There is, however, an even deeper problem with this back of the envelope accounting:

perhaps $40 million

probably added up to about $100 million

might have added up to $200 million

Baptist is simply pulling numbers out of thin air, or a hat, or wherever it is that he gets them. Back of the envelope calculations tend to involve simplifying assumptions. Baptist seems to understand the term to mean that he can just make things up. The only reference provided is to Table 4.1. Table 4.1 does not provide, as one might assume, information about shipping and insurance. It does not even have any information at all for the year 1836.

Both historians and authors of fiction tell stories, but the stories that historians tell are distinguished from fiction by their grounding in the sources. Historians are constrained to tell stories that they can support with evidence from their sources. Baptist has thrown off this constraint and set himself free to simply make up numbers (or events).

Coates is also wrong about the relative importance of wealth in slaves, but he has to take the blame for this one himself.  

Baptist did present estimates of the value of slaves as a percentage of total wealth. Olmstead and Rhode have criticized these estimates. They point out that the estimates suffer from the inaccurate citations that are typical of Baptist’s work and suggest that the slaves accounted for about 14.1 percent of wealth not the 1/5th that Baptist suggested. Baptist’s wealth estimates Table 7.1, however, are not outrageous in the way his claim about production is.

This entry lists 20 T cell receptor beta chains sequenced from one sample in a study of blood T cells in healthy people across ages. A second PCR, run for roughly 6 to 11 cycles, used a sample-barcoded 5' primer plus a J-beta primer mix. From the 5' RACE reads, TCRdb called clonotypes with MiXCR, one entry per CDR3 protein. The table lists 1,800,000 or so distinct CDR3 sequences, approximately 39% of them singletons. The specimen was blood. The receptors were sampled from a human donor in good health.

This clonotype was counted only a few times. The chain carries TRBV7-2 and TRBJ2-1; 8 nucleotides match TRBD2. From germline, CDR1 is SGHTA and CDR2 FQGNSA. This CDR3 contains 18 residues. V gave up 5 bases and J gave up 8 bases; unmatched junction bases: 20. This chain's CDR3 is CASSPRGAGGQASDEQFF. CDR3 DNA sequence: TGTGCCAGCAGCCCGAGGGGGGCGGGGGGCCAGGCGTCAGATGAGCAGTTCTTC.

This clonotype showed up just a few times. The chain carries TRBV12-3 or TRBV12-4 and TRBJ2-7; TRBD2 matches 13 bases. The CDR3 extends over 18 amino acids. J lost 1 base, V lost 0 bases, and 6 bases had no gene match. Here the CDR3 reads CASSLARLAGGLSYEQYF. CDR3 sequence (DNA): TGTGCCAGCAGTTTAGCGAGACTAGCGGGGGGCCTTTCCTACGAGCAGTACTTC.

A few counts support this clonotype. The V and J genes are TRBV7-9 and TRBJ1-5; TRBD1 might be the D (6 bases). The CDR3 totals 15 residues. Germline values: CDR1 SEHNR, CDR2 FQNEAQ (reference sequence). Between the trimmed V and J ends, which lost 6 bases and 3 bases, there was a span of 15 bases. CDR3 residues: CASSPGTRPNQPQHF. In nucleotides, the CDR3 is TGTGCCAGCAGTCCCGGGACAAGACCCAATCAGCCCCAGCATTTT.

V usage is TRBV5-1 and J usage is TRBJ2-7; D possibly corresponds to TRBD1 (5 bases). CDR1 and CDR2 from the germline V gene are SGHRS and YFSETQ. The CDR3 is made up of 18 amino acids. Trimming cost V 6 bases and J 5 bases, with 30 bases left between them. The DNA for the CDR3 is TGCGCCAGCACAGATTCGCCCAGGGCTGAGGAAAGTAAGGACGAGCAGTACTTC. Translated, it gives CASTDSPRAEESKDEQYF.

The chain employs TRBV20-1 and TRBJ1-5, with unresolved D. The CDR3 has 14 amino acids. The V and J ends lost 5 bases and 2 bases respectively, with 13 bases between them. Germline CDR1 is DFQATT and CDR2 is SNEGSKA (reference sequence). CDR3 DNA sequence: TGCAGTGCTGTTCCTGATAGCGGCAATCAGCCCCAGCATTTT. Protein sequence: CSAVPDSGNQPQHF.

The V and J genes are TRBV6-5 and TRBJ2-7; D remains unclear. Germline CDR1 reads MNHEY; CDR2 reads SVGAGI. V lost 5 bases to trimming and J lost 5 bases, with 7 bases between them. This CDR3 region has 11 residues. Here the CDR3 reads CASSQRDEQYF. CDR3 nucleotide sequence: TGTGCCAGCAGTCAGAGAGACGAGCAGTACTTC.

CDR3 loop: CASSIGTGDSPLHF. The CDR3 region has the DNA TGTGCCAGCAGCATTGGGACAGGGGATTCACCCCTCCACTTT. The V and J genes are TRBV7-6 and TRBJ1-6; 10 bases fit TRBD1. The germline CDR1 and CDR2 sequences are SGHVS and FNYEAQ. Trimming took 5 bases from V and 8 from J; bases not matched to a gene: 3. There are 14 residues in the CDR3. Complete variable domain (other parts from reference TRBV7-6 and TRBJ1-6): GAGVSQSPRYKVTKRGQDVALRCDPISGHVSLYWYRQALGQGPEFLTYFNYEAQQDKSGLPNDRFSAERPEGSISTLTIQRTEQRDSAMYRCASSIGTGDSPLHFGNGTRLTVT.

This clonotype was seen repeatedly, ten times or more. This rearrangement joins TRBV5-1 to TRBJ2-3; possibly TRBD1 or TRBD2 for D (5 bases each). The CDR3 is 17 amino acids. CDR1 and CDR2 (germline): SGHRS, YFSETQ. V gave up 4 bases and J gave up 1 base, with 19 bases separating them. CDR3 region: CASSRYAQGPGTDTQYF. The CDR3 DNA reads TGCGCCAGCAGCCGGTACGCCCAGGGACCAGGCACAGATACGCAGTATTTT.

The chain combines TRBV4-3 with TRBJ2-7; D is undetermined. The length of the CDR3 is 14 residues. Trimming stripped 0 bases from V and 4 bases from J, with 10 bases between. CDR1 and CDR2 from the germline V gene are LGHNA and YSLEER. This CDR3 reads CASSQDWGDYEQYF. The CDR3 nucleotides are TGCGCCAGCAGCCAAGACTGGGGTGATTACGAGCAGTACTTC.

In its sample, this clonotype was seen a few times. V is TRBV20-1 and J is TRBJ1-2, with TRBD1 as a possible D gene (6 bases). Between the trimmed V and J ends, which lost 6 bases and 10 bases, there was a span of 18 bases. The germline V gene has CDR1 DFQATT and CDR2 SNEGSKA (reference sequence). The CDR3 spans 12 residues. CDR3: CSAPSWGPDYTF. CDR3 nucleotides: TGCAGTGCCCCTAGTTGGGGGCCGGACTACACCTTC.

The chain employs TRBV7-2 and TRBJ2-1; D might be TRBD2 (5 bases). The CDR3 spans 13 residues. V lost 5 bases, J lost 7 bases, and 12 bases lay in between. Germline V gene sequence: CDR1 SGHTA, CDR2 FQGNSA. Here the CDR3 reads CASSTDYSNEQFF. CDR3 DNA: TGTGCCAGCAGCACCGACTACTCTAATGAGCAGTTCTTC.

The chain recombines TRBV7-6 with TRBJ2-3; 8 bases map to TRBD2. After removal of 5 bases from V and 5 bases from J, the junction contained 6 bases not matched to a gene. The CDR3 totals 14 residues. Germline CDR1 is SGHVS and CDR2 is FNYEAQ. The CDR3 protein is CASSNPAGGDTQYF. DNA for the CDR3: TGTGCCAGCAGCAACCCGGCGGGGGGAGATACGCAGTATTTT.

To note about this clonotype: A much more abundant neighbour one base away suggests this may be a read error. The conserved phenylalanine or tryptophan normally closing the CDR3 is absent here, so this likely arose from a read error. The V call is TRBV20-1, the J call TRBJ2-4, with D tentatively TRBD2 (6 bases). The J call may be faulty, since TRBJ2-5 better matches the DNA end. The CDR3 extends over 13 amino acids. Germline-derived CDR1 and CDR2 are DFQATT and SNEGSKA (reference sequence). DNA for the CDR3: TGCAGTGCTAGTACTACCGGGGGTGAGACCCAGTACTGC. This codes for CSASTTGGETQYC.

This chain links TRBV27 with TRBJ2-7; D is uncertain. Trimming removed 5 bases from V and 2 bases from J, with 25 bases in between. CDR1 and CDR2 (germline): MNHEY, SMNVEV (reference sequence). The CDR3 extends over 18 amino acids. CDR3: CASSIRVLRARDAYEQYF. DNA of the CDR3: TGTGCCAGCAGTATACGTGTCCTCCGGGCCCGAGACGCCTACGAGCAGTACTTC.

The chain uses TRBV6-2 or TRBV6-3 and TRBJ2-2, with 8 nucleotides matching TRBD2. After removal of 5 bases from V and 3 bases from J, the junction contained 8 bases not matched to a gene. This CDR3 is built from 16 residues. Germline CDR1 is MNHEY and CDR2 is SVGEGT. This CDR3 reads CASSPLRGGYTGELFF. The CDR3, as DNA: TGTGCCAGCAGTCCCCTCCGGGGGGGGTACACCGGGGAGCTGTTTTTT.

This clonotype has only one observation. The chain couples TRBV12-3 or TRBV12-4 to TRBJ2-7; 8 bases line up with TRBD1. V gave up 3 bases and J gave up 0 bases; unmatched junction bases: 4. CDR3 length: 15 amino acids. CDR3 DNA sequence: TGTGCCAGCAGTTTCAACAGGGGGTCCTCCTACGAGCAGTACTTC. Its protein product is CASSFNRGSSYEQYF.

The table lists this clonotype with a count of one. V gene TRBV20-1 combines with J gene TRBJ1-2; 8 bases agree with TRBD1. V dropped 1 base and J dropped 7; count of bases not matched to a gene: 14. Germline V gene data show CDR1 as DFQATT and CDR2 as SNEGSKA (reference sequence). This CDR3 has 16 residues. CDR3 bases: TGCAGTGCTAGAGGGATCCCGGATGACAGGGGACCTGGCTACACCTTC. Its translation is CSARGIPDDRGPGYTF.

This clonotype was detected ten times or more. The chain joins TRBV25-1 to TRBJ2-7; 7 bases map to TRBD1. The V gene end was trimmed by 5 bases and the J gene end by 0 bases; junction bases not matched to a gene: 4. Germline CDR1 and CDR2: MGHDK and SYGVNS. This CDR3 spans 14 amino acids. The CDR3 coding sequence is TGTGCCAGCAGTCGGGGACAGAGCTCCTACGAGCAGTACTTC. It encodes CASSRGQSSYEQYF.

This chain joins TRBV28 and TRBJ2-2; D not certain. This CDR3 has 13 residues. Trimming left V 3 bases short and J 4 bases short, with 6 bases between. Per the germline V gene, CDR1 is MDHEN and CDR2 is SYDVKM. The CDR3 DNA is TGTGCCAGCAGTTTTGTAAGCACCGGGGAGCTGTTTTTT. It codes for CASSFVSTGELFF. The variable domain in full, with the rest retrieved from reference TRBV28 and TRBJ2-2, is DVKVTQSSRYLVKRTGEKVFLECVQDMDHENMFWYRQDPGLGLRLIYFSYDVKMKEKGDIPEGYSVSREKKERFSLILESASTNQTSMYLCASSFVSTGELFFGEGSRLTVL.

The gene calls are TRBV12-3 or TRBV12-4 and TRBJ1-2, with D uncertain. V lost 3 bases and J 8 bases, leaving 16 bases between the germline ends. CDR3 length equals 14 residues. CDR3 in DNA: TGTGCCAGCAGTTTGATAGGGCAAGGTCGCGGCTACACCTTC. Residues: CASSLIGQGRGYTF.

In fact they are pretty much the same as the estimates presented in Table 4 from Measuring Slavery in 2016 Dollars by Samuel H. Williamson and Louis P. Cain (based upon work by Gavin Wright). The value of slaves equaled about 18% of total wealth. The majority of wealth was in the North, not the South, and slaves did not account for the majority of wealth even in the South. Coates stated about wealth was probably based on the frequently stated claim that the value of slaves exceeded the value of railroads and factories. That claim is true, but it is misleading because the United States was still primarily and agricultural economy. A relatively small portion of wealth was in manufacturing and railroads.

Coates history was accurate in emphasizing that the story did not end with the end of slavery. It is bad enough to deprive generations of people of the opportunity to create and pass on their wealth, but the descendants of slaves were systematically, murdered, robbed, and deprived of basic civil rights. I live in Fredericksburg, Virginia; I am 56 years old, and segregated schools here only ended during my lifetime. It was 1968 before an African American, Venus R. Jones, graduated from the public college that I teach at. Numerous studies continue to document that African Americans are discriminated against in courts, by bankruptcy attorneys, by employers, etc. The past keeps breathin'.

Finally, I will note that economists, especially economic historians have been working on estimates of the value of reparations for quite a while. The overall, approach tends to be similar to the role that economists sometimes play in legal cases estimating the extent of damages. The focus is usually on lost wages. If you are thinking that is a relatively limited view of the cost of being enslaved, well, yes. In any case, here is a recent paper by the political scientist Thomas Craemer that refers to some of the earlier literature, describes the difficulties associated with estimating the loss to African Americans during slavery, and estimates how those losses should be valued now.

My current inclination would lean more toward focusing on the current disparities in wealth, which can be though of as summing the effects of slavery and its aftermath.